On New Year's Eve, we all shared our words for the year. Mine is ROOTED. My daughter immediately went in search of the Hopkins book, and read me this poem.
She is a big Hopkins fan, even using Gerard's photo as her profile picture, and a big reason for that is the way he expresses depression, frustration, futility. In this poem, nothing that he tries is successful. He looks around and it's spring; everything else is blooming. The birds are hard at work at their nests. But he's stuck in a sterile, monastic existence, with nothing to show for it. He doesn't know what to do about it, except pour it out on paper, and then that last line: "Send my roots rain."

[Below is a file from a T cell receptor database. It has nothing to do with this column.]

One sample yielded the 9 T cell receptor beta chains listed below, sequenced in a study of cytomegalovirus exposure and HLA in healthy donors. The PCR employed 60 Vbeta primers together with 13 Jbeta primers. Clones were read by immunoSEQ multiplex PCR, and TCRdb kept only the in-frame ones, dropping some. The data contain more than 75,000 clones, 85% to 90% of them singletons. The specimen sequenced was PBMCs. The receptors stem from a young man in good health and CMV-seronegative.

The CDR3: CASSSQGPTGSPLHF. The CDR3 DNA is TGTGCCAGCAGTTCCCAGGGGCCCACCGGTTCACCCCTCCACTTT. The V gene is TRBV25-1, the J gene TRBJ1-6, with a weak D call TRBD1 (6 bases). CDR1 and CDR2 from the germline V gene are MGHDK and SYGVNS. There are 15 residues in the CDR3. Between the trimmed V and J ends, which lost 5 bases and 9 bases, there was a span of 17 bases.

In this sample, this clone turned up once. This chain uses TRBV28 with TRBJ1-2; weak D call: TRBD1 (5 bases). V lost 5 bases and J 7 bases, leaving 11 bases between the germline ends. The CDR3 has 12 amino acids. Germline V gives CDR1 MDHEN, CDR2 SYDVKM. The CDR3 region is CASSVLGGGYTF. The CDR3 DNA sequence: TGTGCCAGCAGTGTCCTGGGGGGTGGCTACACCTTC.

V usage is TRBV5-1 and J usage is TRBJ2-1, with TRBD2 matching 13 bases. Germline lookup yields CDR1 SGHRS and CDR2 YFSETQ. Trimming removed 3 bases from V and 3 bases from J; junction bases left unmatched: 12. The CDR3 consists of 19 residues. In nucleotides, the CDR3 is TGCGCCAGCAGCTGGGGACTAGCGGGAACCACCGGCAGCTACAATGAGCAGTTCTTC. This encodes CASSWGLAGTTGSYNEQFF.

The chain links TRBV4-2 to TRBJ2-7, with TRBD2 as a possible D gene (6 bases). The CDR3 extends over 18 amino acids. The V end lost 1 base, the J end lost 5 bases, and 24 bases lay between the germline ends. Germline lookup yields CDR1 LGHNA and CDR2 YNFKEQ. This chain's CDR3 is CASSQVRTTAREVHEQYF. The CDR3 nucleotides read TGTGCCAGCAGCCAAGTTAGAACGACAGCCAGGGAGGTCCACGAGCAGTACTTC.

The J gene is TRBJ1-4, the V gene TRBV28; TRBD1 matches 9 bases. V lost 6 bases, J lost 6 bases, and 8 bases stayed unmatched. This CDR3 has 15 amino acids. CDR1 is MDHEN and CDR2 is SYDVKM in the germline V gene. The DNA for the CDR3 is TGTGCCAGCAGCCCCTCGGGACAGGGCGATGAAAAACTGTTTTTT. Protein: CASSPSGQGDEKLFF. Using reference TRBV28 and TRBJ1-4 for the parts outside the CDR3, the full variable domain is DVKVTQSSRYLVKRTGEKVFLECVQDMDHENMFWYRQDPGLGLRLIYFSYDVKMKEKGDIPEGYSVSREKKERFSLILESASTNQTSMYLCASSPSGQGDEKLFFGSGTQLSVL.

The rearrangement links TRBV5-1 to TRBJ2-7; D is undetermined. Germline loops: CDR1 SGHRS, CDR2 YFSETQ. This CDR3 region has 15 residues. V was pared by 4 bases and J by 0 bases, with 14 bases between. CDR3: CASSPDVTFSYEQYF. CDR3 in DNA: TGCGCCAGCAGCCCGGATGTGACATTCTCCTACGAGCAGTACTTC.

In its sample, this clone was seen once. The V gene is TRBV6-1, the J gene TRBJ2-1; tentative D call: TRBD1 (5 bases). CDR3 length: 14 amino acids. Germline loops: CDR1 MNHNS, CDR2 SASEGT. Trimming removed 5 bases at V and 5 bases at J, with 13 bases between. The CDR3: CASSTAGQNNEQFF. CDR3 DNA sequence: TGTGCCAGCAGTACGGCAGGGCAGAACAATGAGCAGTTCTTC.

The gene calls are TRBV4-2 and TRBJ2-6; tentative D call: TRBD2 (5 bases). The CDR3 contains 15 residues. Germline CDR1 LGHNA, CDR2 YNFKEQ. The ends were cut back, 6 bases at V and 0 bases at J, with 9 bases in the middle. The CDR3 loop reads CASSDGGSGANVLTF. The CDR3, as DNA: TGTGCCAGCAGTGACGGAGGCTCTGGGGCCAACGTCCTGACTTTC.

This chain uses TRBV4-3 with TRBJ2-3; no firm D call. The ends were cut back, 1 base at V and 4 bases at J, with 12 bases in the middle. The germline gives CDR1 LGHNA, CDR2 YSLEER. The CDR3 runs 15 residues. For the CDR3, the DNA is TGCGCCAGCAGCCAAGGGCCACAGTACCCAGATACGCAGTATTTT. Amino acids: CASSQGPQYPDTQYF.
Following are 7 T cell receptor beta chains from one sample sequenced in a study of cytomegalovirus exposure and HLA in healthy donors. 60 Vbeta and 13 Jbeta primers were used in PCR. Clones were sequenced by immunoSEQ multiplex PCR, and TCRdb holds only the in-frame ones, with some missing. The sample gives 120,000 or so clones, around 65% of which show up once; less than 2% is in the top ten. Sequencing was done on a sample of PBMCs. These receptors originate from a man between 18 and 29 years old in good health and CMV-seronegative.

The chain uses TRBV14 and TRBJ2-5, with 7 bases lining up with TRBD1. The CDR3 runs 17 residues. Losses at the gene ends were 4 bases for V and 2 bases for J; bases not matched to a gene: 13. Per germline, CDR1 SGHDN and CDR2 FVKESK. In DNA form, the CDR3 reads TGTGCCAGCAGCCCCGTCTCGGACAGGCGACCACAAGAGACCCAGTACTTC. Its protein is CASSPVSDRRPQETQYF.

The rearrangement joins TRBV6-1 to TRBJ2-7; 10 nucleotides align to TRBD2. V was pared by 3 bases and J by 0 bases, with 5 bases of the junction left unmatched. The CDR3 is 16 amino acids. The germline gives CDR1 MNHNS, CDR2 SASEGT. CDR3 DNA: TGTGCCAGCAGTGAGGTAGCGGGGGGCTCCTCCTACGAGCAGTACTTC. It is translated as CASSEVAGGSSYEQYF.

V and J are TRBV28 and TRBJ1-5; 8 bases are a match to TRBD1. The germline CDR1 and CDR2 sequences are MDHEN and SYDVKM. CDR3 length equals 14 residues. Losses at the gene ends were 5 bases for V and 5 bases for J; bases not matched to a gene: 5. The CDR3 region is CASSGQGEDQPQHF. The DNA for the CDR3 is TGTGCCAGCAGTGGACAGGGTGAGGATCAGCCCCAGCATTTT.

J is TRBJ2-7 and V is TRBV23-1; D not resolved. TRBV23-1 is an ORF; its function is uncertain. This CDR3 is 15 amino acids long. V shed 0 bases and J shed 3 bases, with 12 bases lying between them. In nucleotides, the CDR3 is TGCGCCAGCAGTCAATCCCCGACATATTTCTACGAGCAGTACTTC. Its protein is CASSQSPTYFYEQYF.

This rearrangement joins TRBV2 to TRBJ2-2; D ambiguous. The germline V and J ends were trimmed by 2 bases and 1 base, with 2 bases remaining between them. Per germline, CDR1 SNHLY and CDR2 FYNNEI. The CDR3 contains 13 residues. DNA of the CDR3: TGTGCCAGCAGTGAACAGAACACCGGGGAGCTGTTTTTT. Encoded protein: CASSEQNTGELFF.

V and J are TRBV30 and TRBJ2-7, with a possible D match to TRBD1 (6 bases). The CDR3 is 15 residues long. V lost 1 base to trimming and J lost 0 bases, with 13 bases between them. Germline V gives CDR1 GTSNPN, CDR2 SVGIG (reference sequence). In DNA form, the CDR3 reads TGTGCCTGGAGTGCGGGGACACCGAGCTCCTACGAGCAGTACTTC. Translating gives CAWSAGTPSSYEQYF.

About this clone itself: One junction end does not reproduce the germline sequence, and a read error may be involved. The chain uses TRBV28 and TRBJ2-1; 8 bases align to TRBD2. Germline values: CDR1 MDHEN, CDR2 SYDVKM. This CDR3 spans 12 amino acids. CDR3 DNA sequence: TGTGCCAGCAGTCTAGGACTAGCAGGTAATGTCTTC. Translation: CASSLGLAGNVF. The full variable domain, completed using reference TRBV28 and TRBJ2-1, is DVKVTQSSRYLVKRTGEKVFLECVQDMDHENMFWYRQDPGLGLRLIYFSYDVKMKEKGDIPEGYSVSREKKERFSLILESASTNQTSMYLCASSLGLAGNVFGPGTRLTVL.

I'm hoping, and praying, for rain this year, too.
'Thou art indeed just, Lord, if I contend'
by Gerard Manley Hopkins
Justus quidem tu es, Domine, si disputem tecum; verumtamen
justa loquar ad te: Quare via impiorum prosperatur? &c.
Thou art indeed just, Lord, if I contend
With thee; but, sir, so what I plead is just.
Why do sinners’ ways prosper? and why must
Disappointment all I endeavour end?
Wert thou my enemy, O thou my friend,
How wouldst thou worse, I wonder, than thou dost
Defeat, thwart me? Oh, the sots and thralls of lust
Do in spare hours more thrive than I that spend,
Sir, life upon thy cause. See, banks and brakes
Now, leavèd how thick! lacèd they are again
With fretty chervil, look, and fresh wind shakes
Them; birds build – but not I build; no, but strain,
Time’s eunuch, and not breed one work that wakes.
Mine, O thou lord of life, send my roots rain.
It's also Epiphany today, so here's a bonus poem, one with more hope: "Where the Map Begins" at Painted Prayerbook.
Linda has the roundup today, this first one of 2017.
2 hours ago